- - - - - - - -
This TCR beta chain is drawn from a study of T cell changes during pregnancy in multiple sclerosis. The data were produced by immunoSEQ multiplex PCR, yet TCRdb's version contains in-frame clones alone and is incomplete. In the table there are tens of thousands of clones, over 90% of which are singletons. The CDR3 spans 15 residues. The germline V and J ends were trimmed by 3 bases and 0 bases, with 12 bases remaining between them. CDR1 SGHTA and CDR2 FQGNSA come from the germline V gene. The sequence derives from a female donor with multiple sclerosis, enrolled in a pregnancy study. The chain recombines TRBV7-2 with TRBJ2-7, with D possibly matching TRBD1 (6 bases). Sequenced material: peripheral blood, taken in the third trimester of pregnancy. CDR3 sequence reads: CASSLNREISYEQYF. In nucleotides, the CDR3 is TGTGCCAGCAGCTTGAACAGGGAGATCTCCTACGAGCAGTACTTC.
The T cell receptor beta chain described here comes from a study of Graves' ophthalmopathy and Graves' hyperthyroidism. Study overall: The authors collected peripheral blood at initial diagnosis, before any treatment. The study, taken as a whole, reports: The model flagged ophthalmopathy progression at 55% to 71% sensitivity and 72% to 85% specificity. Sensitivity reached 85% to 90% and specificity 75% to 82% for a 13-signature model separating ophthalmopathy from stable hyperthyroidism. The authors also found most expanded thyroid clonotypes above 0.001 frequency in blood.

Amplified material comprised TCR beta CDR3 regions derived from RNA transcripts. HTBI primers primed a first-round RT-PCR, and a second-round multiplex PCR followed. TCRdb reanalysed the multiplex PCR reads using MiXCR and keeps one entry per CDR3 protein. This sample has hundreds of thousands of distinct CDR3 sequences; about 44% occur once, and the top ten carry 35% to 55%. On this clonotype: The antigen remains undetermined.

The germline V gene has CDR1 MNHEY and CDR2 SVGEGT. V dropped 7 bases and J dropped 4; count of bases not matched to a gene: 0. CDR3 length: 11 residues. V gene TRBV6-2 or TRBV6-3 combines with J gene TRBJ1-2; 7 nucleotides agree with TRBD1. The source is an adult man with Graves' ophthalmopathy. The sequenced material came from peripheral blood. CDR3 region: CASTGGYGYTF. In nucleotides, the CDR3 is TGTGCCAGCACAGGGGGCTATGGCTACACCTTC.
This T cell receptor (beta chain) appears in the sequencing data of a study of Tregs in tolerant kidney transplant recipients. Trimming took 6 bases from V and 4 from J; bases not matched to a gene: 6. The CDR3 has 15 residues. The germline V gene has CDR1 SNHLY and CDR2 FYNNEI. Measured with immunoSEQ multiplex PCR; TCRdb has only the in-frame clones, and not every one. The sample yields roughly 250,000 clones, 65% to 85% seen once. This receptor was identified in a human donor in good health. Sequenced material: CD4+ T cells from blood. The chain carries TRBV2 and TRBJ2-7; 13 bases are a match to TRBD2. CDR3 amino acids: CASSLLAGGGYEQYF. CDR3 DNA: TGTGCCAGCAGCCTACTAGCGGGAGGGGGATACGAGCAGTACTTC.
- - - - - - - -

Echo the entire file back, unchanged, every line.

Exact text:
This TCR beta chain is drawn from a study of T cell changes during pregnancy in multiple sclerosis. The data were produced by immunoSEQ multiplex PCR, yet TCRdb's version contains in-frame clones alone and is incomplete. In the table there are tens of thousands of clones, over 90% of which are singletons. The CDR3 spans 15 residues. The germline V and J ends were trimmed by 3 bases and 0 bases, with 12 bases remaining between them. CDR1 SGHTA and CDR2 FQGNSA come from the germline V gene. The sequence derives from a female donor with multiple sclerosis, enrolled in a pregnancy study. The chain recombines TRBV7-2 with TRBJ2-7, with D possibly matching TRBD1 (6 bases). Sequenced material: peripheral blood, taken in the third trimester of pregnancy. CDR3 sequence reads: CASSLNREISYEQYF. In nucleotides, the CDR3 is TGTGCCAGCAGCTTGAACAGGGAGATCTCCTACGAGCAGTACTTC.
The T cell receptor beta chain described here comes from a study of Graves' ophthalmopathy and Graves' hyperthyroidism. Study overall: The authors collected peripheral blood at initial diagnosis, before any treatment. The study, taken as a whole, reports: The model flagged ophthalmopathy progression at 55% to 71% sensitivity and 72% to 85% specificity. Sensitivity reached 85% to 90% and specificity 75% to 82% for a 13-signature model separating ophthalmopathy from stable hyperthyroidism. The authors also found most expanded thyroid clonotypes above 0.001 frequency in blood.

Amplified material comprised TCR beta CDR3 regions derived from RNA transcripts. HTBI primers primed a first-round RT-PCR, and a second-round multiplex PCR followed. TCRdb reanalysed the multiplex PCR reads using MiXCR and keeps one entry per CDR3 protein. This sample has hundreds of thousands of distinct CDR3 sequences; about 44% occur once, and the top ten carry 35% to 55%. On this clonotype: The antigen remains undetermined.

The germline V gene has CDR1 MNHEY and CDR2 SVGEGT. V dropped 7 bases and J dropped 4; count of bases not matched to a gene: 0. CDR3 length: 11 residues. V gene TRBV6-2 or TRBV6-3 combines with J gene TRBJ1-2; 7 nucleotides agree with TRBD1. The source is an adult man with Graves' ophthalmopathy. The sequenced material came from peripheral blood. CDR3 region: CASTGGYGYTF. In nucleotides, the CDR3 is TGTGCCAGCACAGGGGGCTATGGCTACACCTTC.
This T cell receptor (beta chain) appears in the sequencing data of a study of Tregs in tolerant kidney transplant recipients. Trimming took 6 bases from V and 4 from J; bases not matched to a gene: 6. The CDR3 has 15 residues. The germline V gene has CDR1 SNHLY and CDR2 FYNNEI. Measured with immunoSEQ multiplex PCR; TCRdb has only the in-frame clones, and not every one. The sample yields roughly 250,000 clones, 65% to 85% seen once. This receptor was identified in a human donor in good health. Sequenced material: CD4+ T cells from blood. The chain carries TRBV2 and TRBJ2-7; 13 bases are a match to TRBD2. CDR3 amino acids: CASSLLAGGGYEQYF. CDR3 DNA: TGTGCCAGCAGCCTACTAGCGGGAGGGGGATACGAGCAGTACTTC.